In his important new book, Motherland Lost: The Egyptian and Coptic Quest for Modernity, the Hudson Institute’s Samuel Tadros explores the crisis facing the Coptic Orthodox Church today. The Copts are the indigenous Christians of Egypt and one of the oldest Christian communions, dating back millennia. St. Anthony, the founder of monasticism, was a Copt, as was St. Athanasius, the great champion of Nicene Christianity. Coptic history is marked, in Tadros’s words, by a dual legacy of “decline and survival.” Persecuted by Byzantine Christians and Arab Muslims, Copts have endured tremendous hardship down the centuries. Periodically, their very existence has seemed in doubt. That, Tadros maintains, is the case today.
Tadros shows how the liberal nationalist movement in twentieth-century Egypt betrayed Coptic hopes. By encouraging Copts to seek legal equality and government attention to their grievances, the movement actually exposed Copts to a vicious backlash. (Much the same pattern occurred with respect to Armenian Christians in Ottoman Turkey, a matter I have discussed elsewhere). Demands for equality were interpreted as a threat to Muslim superiority and an attempt to embarrass the country abroad. In the name of national unity, Coptic demands for justice were ignored and the Coptic Church suppressed. The situation improved a bit under Nasser, but deteriorated under Sadat, who attempted to placate Islamist opposition by making life difficult for Copts–it didn’t work. Nonetheless, Tadros shows that the Church experienced a spiritual rebirth during the twentieth century, largely as a result of the lay-inspired Sunday School Movement. Monasteries were revived and Christian education improved. The Church has expanded abroad in recent decades–there is an increasing presence in the US–and has had missionary success in Africa, where, unlike other Christian communions, it is not weighed down by the legacy of colonialism.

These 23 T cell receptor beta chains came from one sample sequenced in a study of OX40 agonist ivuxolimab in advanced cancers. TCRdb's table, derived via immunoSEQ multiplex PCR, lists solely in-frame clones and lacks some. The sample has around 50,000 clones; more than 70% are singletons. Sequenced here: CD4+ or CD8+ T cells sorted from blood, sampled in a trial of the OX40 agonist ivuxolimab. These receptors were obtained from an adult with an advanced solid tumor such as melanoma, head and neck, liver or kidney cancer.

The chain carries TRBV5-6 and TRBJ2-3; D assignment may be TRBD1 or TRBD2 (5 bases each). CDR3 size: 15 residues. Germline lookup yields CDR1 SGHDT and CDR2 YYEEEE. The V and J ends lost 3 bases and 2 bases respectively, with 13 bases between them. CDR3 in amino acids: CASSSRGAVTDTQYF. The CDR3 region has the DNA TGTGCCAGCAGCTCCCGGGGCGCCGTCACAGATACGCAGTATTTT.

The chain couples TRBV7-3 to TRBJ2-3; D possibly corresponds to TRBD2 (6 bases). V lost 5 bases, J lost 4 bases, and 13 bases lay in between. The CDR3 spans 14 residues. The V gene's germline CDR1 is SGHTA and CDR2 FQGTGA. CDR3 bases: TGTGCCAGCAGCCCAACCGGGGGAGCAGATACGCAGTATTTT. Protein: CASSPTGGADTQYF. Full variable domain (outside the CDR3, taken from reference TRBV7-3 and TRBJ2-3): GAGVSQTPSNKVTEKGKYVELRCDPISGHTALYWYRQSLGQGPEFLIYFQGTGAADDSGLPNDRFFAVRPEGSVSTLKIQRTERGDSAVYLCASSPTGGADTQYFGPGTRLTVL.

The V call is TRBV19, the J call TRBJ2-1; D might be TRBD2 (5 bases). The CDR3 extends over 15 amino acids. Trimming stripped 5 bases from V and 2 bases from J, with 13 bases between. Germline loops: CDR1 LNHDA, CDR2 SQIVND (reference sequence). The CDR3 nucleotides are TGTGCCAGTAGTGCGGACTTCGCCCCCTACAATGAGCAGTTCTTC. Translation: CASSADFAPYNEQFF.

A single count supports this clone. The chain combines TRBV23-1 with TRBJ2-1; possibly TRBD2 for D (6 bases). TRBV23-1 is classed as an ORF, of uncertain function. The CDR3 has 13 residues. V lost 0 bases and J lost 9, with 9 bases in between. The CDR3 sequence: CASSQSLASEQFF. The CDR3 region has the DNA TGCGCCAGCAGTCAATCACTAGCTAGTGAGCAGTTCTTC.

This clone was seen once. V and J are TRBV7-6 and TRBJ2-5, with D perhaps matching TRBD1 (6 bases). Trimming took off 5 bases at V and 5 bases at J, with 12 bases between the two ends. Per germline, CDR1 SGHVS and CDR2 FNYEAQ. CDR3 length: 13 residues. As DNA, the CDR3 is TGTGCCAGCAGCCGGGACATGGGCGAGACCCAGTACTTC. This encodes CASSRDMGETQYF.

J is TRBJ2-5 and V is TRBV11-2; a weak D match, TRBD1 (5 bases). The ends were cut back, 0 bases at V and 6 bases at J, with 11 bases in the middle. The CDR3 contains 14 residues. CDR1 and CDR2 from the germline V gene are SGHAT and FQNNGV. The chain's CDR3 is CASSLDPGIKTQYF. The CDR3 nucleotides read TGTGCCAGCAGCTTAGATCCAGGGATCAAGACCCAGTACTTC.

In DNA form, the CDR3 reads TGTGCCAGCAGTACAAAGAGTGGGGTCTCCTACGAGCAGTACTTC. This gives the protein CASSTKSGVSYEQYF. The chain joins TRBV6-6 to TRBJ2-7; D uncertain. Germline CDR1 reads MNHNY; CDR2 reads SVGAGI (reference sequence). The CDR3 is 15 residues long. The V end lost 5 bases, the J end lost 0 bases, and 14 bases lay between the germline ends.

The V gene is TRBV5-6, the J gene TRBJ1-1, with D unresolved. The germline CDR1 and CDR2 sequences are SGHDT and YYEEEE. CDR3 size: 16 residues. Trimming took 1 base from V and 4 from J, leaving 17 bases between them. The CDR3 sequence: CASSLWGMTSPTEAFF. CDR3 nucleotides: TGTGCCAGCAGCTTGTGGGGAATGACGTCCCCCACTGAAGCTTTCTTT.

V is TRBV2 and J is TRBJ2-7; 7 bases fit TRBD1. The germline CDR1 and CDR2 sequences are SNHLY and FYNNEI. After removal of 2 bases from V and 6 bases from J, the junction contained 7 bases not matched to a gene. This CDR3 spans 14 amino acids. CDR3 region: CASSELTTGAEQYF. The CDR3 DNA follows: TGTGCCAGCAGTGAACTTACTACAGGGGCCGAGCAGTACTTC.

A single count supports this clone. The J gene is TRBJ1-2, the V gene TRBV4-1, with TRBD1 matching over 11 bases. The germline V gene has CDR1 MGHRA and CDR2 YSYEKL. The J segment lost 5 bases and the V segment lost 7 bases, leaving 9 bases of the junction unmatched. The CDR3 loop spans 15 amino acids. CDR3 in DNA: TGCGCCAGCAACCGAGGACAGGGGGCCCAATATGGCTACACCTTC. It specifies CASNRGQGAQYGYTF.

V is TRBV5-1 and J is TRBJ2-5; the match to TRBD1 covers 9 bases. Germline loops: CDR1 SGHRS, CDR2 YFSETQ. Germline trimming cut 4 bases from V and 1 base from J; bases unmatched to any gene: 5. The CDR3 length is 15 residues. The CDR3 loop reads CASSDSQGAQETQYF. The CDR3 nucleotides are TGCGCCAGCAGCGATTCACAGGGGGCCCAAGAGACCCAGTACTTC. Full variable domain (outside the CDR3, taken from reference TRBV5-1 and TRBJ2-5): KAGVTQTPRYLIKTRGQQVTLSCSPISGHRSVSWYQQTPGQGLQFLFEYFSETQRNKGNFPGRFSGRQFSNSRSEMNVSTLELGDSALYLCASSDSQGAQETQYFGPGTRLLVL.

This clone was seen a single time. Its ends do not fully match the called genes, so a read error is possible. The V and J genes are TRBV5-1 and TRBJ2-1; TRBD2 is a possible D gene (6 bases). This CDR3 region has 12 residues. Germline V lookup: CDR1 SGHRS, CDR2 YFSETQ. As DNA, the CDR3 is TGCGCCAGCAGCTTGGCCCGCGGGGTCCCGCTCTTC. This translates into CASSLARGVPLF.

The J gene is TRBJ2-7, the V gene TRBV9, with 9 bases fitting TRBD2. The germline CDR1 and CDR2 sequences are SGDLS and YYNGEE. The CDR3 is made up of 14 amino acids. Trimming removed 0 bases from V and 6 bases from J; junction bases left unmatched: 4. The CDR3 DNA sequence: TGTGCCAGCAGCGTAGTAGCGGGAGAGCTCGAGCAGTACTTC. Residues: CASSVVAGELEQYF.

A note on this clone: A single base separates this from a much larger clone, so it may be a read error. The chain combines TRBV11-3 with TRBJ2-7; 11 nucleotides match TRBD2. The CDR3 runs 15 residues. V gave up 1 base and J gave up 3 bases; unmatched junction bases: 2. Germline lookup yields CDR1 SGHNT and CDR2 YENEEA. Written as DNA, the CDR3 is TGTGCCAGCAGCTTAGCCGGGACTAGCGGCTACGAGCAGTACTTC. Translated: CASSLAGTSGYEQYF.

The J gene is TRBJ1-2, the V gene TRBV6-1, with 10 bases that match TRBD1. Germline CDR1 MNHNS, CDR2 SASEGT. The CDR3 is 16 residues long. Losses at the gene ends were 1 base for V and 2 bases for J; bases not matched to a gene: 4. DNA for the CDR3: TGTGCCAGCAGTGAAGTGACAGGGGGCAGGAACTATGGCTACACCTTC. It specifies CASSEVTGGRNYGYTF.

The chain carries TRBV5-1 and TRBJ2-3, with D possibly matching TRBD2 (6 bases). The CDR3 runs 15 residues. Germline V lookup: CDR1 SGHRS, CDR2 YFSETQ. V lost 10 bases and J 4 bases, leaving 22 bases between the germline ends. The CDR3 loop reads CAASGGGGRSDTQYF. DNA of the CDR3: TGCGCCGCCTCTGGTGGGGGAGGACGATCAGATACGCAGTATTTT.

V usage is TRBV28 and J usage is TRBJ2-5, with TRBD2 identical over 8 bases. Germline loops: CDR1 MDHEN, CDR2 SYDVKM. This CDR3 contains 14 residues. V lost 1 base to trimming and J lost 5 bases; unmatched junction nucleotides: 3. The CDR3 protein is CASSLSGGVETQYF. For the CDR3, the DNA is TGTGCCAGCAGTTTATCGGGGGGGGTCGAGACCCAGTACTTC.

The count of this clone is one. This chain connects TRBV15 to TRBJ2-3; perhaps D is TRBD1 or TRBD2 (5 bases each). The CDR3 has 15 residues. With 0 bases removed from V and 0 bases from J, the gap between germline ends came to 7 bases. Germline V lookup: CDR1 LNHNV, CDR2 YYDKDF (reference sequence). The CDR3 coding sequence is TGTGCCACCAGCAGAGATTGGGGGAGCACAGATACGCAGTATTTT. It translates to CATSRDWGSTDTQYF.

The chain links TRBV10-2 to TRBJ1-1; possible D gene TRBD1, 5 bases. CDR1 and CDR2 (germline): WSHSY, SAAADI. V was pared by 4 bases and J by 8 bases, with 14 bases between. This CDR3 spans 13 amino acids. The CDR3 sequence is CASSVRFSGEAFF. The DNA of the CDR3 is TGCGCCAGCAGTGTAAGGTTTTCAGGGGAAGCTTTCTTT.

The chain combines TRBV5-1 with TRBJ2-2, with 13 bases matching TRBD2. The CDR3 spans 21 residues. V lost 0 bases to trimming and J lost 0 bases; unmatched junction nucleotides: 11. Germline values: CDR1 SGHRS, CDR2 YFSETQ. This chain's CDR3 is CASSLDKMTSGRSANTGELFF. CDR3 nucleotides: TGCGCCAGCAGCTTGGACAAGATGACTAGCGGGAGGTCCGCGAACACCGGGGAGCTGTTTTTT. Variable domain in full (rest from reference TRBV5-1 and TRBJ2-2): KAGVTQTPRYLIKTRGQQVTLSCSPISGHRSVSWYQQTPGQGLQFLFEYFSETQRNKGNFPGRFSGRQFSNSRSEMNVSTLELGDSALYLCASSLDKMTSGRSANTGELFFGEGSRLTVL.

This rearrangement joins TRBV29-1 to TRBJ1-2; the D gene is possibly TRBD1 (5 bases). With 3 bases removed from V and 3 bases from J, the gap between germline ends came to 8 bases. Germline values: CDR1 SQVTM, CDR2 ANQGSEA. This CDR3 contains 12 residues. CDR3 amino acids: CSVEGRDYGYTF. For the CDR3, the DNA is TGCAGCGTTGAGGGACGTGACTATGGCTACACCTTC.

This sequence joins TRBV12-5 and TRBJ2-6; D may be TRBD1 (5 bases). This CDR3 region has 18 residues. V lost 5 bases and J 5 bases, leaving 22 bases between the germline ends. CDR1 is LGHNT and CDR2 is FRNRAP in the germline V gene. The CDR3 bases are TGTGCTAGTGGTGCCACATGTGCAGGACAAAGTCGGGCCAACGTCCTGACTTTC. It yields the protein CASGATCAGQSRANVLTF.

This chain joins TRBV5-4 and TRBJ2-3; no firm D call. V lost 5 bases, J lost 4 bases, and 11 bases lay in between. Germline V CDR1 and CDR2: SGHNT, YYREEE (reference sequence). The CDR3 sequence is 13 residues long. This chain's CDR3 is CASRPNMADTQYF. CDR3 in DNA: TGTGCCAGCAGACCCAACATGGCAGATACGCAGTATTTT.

The Arab Spring has been a disaster for Copts. Under the Muslim Brotherhood, violence against Copts increased dramatically. Tadros’s book predates the July 2013 revolution, but a reader can readily understand why the Church has taken a strong position in favor of the generals. History, Tadros writes, has taught Copts “the eternal lesson of survival.” A “persecuting dictator” is “always preferable to the mob,” since the dictator can “be bought off or persuaded to back off, or constrained by foreign powers.” With the mob, by contrast, one has “no chance.”
Tadros ends his book on a sad note. The prospects for Copts in Egypt, he says, are bleak: domination by a Muslim Brotherhood that seeks to return them to the status of dhimmis or a military dictatorship that could sacrifice them at any moment. The only option, for many, is escape to the West–an option that may end a Christian presence that has endured in Egypt since St. Mark the Evangelist arrived 2000 years ago. “The feeling of sadness and distress is impossible to overcome as I watch the faces of the new immigrants,” Tadros writes, describing his Coptic parish in Virginia. “A church that has withstood diverse and tremendous challenges is now threatened in its very existence.”